Anthrax: Its future looks a lot like its golden past

With singer Joey Belladonna back on board, the band returns to its golden-era lineup.

01/25/2012 8:04 PM

05/16/2014 6:02 PM

When Anthrax took the stage for 2010’s Big Four tour with thrash-metal peers Slayer, Megadeth and Metallica, it was the only band without any new material.

Anthrax hadn’t released an album in eight years, which meant its Big Four shows were essentially hit parades. That was fine for the time being, said founding member and guitarist Scott Ian. But the band had bigger things in mind.

“We played a greatest-hits set, which was great,” Ian said. “All the shows were great. It just added more fuel to what we were doing.”

What they were doing was preparing new material with lead singer Joey Belladonna for the first time in more than 20 years. Belladonna, the singer from what is considered the band’s classic period, was with the group from 1985 to 1992, when he was replaced by John Bush. Belladonna performed with Anthrax for a tour in 2005 but decided not to permanently rejoin the band.

The ball got rolling again when Ian and drummer Charlie Benante attended Metallica’s induction to the Rock and Roll Hall of Fame in April 2009, and the idea of a Big Four tour was introduced.

“I knew if they were serious about these shows, it would be amazing to have Joey back,” Ian said. “It just seemed like the right thing to do. In a way, the 18 months we spent together on tour before helped a lot this time around. We weren’t starting from scratch.”

So in early 2010, Belladonna rejoined the band. With both the band and its fans itching for a new release, the four instrumentalists and Belladonna set to work completing “Worship Music,” an album with a complicated gestation. It was released in September.

The album had originally been scheduled for release in 2009 with short-lived vocalist Dan Nelson. When Nelson and Anthrax parted ways, it was rumored that John Bush, Belladonna’s original replacement, would record new vocals. But Bush wasn’t comfortable proceeding with the band beyond a handful of concerts, and the tapes were handed to Belladonna.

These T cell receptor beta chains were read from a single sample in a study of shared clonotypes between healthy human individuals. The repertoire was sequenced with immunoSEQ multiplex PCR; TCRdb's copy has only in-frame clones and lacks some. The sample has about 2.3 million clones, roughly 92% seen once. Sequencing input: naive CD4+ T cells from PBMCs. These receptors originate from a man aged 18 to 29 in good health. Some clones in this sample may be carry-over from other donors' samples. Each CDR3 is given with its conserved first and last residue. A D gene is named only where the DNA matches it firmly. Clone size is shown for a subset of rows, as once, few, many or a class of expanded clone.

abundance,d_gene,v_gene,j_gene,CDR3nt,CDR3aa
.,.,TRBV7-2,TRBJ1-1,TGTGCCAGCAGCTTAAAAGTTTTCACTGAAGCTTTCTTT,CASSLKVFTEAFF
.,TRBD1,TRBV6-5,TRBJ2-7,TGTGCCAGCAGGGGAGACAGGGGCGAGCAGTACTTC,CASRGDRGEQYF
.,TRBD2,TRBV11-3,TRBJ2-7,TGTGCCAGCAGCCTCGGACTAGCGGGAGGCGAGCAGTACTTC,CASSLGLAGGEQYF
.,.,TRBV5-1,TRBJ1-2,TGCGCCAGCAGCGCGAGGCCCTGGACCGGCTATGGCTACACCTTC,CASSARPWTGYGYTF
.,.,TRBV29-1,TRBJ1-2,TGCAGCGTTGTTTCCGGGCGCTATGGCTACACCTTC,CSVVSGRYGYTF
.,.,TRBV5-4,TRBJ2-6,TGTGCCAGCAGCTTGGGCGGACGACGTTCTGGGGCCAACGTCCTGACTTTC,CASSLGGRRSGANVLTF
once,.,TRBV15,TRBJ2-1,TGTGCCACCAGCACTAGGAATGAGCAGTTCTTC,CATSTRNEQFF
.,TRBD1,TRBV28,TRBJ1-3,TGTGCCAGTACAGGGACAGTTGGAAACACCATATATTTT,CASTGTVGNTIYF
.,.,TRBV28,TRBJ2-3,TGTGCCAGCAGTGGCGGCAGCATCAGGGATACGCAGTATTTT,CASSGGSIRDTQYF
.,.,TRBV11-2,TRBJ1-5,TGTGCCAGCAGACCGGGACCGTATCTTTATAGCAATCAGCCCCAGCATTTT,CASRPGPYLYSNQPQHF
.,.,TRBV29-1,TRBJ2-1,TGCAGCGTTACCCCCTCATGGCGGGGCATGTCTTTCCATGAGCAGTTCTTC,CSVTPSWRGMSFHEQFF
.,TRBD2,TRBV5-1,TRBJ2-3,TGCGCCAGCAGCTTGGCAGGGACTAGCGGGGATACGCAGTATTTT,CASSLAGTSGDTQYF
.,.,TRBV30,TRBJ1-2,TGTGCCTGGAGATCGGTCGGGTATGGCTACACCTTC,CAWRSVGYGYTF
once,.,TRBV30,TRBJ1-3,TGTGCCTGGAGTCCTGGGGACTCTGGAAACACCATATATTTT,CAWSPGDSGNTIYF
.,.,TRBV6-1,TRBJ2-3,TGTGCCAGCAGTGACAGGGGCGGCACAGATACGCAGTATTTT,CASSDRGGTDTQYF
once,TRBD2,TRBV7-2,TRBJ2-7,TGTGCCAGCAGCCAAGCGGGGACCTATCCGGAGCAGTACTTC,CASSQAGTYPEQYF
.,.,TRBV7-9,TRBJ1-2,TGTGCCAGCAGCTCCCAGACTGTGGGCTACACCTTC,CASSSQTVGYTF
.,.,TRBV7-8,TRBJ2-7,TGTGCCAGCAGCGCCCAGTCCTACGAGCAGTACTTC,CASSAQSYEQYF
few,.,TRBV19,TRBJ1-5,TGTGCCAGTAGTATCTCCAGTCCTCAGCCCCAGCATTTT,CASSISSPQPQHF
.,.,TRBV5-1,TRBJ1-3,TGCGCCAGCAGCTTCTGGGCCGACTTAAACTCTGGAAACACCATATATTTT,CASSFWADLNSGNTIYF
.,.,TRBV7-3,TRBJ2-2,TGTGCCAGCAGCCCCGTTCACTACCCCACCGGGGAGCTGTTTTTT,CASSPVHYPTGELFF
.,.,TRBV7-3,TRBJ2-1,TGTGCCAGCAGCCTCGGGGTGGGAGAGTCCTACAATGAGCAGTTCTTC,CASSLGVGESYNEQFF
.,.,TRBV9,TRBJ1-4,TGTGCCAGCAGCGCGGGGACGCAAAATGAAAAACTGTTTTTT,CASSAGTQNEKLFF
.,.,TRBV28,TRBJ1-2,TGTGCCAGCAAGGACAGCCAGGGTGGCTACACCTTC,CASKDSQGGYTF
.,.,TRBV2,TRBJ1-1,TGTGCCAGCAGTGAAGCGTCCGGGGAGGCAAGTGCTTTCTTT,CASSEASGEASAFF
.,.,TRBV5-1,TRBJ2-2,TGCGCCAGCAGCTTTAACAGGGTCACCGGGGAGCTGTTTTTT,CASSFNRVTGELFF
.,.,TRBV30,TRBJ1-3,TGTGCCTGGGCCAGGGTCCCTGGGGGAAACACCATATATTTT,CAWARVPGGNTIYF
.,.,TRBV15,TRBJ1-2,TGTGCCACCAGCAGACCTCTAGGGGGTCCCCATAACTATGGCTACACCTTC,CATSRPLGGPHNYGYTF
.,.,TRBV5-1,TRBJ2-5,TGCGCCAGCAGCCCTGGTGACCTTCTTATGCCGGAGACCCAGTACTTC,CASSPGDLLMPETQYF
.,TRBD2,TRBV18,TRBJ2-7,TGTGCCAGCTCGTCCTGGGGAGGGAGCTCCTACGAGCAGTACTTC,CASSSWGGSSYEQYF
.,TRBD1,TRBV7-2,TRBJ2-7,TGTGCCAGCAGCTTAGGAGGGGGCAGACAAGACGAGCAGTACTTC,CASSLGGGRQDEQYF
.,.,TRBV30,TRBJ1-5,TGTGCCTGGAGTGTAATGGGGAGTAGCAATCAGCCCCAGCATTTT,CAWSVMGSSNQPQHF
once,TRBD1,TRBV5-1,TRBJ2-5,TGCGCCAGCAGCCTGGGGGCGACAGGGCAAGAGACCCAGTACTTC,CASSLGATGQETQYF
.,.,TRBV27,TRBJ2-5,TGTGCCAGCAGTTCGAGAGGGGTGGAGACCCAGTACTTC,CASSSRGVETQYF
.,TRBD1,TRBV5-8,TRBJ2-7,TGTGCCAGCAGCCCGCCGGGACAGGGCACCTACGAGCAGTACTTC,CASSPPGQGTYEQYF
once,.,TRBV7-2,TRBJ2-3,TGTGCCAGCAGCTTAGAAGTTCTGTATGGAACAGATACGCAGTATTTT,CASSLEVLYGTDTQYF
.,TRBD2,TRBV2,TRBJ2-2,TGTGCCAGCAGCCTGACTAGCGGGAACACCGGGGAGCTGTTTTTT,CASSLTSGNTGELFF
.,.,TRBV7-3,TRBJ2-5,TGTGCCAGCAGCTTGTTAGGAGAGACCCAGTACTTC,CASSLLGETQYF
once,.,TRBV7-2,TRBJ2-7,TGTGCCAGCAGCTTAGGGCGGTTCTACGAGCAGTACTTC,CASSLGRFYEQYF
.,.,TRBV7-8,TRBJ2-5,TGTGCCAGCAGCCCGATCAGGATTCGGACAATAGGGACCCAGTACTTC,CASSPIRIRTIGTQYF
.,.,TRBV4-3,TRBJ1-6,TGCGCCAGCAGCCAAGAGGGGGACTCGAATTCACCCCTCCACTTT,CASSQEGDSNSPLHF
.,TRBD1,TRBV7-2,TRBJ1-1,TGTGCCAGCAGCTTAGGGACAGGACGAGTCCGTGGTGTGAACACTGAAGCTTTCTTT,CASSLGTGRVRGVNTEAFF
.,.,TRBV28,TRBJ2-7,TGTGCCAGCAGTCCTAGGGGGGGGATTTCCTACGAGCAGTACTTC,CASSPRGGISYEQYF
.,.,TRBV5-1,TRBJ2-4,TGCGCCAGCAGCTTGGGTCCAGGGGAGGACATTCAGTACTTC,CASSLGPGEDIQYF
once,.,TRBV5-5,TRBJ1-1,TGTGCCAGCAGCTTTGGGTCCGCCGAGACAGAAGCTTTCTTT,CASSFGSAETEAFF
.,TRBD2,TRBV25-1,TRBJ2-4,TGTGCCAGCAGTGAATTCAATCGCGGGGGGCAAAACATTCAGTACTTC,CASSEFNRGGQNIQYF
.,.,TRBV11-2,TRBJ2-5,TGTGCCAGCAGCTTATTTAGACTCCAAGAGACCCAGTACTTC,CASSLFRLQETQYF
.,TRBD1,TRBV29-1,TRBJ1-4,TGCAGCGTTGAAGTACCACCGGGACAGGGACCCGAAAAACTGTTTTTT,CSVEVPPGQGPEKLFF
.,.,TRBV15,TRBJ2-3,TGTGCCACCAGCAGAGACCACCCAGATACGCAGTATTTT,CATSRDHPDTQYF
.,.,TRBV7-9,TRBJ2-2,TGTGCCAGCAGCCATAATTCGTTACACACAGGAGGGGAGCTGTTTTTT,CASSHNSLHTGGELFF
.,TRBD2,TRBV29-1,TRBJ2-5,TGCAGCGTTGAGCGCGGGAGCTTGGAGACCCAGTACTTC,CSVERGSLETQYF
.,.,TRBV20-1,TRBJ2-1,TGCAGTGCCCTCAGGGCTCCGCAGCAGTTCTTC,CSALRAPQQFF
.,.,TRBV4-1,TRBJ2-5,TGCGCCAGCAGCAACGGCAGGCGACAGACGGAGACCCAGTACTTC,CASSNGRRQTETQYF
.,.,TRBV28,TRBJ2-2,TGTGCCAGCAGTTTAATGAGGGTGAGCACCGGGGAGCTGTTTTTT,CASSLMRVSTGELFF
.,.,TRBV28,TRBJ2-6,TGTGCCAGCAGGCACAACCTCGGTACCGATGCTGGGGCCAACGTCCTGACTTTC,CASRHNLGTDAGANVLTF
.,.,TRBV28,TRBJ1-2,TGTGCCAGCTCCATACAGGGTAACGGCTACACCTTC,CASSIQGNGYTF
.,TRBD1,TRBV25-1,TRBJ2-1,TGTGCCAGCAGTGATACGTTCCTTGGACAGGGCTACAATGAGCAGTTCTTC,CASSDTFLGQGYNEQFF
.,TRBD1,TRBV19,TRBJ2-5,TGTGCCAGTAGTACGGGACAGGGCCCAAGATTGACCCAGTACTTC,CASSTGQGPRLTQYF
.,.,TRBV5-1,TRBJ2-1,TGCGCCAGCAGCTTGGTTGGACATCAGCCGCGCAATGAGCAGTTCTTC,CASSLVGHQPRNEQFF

“Joey had all the freedom in the world to change anything he wanted,” Ian said. “Joey worked with producer Rob Caggiano, and then they’d send us MP3s of what they were working on. There were hardly any notes or suggestions. It was an unbelievably smooth process.”

The band had never let the singer work independently done before, Ian said, but he thinks the album benefits from the approach.

“The music is always done first in our band,” Ian said. “In the past with Joey and John, the song would end and it was like the judge’s panel would sit there and nitpick. We now realized this was not a good way to work.”

Anthrax gave Kansas City a taste of its reconfigured lineup in October when it opened for Five Finger Death Punch at the Independence Events Center. Ian said fans can expect more of the same at tonight’s show at the Midland. Much more.

“Now that we’re headlining, that means a much longer set than what we delivered a few months ago,” Ian said.

Fans can expect to hear Belladonna deliver some of the best songs of the John Bush-era in concert, Ian said, but they shouldn’t be concerned about any more games of musical chairs with lead singers.

“Joey is the singer of Anthrax until there is no more Anthrax,” Ian said. “I think it’s been proven beyond doubt this is the band that is supposed to be Anthrax.”

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